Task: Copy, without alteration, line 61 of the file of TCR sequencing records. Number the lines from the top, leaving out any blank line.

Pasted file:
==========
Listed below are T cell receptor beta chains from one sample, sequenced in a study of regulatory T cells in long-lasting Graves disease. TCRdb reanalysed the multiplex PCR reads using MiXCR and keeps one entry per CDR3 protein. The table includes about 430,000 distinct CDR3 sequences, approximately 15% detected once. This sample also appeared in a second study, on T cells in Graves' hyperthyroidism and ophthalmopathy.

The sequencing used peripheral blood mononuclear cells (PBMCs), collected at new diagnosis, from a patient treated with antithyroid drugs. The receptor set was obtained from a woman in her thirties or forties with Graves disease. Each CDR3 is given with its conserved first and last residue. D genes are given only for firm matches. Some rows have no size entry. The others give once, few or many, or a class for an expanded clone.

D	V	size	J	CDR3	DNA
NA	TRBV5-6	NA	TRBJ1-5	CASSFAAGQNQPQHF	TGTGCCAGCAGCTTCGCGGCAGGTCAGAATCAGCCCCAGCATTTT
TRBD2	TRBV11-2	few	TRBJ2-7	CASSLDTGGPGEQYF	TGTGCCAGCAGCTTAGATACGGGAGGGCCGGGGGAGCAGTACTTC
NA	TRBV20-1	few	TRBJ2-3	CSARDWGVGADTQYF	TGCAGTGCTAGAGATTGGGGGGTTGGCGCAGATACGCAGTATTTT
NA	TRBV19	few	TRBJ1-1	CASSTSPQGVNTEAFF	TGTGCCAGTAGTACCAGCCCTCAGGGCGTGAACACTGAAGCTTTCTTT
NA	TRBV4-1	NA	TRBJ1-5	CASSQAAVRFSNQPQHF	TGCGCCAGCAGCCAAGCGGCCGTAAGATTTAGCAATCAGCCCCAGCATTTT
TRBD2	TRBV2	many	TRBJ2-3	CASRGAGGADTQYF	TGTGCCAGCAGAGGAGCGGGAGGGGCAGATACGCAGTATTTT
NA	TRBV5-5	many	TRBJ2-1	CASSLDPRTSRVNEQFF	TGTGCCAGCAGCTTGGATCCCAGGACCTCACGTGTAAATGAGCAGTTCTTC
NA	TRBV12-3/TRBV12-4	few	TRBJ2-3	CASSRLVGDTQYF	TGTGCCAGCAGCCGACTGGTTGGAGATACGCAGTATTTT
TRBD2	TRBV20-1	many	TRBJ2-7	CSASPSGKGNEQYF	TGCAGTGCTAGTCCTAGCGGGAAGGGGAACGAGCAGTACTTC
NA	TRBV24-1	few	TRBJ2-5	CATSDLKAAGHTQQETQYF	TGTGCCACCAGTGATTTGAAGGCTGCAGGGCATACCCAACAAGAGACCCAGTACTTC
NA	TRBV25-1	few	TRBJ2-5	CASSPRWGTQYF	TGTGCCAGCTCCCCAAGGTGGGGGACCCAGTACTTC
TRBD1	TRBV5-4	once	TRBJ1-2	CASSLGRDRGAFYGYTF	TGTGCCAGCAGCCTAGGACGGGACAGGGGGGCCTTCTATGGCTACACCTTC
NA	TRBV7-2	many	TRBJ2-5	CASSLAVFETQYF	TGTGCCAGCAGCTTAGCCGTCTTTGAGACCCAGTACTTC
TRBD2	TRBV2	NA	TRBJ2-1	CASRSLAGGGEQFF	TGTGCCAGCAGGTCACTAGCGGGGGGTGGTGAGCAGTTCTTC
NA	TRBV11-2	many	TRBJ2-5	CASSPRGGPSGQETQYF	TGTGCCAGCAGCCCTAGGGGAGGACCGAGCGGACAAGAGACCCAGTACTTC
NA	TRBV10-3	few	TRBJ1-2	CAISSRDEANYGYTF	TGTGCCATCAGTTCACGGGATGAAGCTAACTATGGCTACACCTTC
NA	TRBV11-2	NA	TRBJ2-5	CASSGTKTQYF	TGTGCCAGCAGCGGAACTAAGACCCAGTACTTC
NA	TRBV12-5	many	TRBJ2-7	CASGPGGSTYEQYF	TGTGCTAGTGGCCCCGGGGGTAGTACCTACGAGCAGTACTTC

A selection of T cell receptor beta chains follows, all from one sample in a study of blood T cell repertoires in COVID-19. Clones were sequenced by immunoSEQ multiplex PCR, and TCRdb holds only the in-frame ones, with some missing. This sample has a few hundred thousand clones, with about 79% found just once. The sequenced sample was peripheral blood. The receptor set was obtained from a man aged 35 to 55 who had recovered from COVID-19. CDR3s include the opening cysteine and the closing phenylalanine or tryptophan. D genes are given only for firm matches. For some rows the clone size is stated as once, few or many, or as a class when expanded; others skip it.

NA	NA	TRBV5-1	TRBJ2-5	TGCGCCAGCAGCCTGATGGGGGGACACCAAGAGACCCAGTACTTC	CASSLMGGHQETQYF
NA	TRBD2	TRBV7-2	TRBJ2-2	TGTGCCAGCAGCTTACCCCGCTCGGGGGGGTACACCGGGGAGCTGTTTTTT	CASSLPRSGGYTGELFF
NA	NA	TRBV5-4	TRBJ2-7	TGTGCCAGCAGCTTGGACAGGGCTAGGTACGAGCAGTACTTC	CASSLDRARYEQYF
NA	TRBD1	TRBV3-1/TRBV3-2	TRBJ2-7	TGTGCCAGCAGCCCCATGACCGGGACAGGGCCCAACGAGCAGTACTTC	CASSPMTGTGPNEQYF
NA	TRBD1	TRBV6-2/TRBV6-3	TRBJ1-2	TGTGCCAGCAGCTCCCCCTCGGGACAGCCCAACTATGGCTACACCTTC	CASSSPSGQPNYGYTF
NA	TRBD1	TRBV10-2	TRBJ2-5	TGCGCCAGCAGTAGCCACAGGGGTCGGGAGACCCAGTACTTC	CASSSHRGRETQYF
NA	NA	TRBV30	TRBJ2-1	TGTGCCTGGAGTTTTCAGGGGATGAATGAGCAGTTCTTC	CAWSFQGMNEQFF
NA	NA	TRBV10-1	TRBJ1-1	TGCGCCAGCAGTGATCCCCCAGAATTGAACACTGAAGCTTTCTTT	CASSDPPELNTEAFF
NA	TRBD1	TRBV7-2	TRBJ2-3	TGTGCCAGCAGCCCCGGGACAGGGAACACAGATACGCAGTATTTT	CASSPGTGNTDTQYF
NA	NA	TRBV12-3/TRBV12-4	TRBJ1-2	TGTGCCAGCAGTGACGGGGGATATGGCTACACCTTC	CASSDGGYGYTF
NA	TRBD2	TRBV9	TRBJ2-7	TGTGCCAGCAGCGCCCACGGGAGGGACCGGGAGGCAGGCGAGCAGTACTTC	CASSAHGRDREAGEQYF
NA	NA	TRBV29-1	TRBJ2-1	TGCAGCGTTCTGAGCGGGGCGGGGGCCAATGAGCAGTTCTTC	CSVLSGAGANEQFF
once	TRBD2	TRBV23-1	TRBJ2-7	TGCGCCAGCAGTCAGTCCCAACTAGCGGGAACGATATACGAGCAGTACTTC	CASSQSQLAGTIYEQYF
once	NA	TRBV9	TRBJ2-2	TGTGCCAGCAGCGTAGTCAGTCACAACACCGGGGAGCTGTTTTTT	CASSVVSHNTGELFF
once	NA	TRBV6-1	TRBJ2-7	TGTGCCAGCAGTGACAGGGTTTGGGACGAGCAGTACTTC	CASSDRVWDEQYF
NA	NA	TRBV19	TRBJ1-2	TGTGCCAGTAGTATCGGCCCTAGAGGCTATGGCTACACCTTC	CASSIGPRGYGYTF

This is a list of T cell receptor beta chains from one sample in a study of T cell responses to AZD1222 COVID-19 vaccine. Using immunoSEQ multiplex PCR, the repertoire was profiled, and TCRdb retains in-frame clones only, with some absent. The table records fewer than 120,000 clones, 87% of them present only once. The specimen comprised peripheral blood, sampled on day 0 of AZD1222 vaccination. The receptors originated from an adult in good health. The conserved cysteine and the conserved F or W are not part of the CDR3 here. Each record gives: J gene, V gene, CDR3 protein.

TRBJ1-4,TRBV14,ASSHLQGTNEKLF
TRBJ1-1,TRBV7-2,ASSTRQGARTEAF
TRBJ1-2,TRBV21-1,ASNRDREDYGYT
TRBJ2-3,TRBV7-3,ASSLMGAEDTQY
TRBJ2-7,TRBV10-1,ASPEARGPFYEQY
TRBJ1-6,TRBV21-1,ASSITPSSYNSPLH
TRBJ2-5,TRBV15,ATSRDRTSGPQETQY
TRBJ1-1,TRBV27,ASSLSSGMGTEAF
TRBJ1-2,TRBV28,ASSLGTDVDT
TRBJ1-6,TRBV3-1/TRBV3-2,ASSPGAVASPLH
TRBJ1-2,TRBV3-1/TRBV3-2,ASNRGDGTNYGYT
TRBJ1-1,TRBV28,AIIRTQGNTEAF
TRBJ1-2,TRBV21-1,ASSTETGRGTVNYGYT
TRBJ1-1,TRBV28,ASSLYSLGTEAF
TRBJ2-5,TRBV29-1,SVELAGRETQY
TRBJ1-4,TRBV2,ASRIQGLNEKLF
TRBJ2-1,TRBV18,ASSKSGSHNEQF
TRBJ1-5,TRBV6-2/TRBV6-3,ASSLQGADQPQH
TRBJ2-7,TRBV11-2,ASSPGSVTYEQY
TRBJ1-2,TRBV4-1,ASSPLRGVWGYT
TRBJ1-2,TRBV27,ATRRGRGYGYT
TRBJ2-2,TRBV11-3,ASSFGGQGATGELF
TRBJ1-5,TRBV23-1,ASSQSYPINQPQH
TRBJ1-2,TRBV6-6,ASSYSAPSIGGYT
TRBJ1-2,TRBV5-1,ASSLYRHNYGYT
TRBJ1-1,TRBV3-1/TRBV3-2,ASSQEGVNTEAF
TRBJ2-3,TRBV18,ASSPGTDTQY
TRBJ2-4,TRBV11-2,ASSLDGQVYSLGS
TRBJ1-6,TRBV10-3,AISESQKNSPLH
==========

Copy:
TRBJ2-2,TRBV11-3,ASSFGGQGATGELF